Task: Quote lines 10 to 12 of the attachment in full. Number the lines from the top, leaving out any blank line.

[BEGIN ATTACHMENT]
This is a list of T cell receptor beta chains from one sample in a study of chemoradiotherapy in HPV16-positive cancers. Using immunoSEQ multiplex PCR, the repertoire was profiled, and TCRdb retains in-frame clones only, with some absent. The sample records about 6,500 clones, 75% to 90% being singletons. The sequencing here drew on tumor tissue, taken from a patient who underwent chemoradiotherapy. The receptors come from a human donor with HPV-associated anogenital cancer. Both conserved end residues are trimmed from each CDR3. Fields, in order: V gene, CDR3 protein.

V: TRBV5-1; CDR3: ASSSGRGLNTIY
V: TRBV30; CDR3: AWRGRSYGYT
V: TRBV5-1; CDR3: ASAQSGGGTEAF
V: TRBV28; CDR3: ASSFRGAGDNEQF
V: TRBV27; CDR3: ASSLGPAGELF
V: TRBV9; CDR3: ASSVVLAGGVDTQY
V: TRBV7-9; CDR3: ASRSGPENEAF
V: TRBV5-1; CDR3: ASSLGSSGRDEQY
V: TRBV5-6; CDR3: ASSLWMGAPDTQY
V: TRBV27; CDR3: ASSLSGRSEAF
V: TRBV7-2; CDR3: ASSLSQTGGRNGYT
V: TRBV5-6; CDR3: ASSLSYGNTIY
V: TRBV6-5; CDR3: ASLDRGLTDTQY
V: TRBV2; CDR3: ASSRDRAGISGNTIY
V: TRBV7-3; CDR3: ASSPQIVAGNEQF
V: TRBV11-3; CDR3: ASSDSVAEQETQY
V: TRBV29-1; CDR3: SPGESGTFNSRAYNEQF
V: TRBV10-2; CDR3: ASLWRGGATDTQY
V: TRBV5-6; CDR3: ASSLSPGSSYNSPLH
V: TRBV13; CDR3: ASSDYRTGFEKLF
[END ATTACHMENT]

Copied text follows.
V: TRBV5-6; CDR3: ASSLWMGAPDTQY
V: TRBV27; CDR3: ASSLSGRSEAF
V: TRBV7-2; CDR3: ASSLSQTGGRNGYT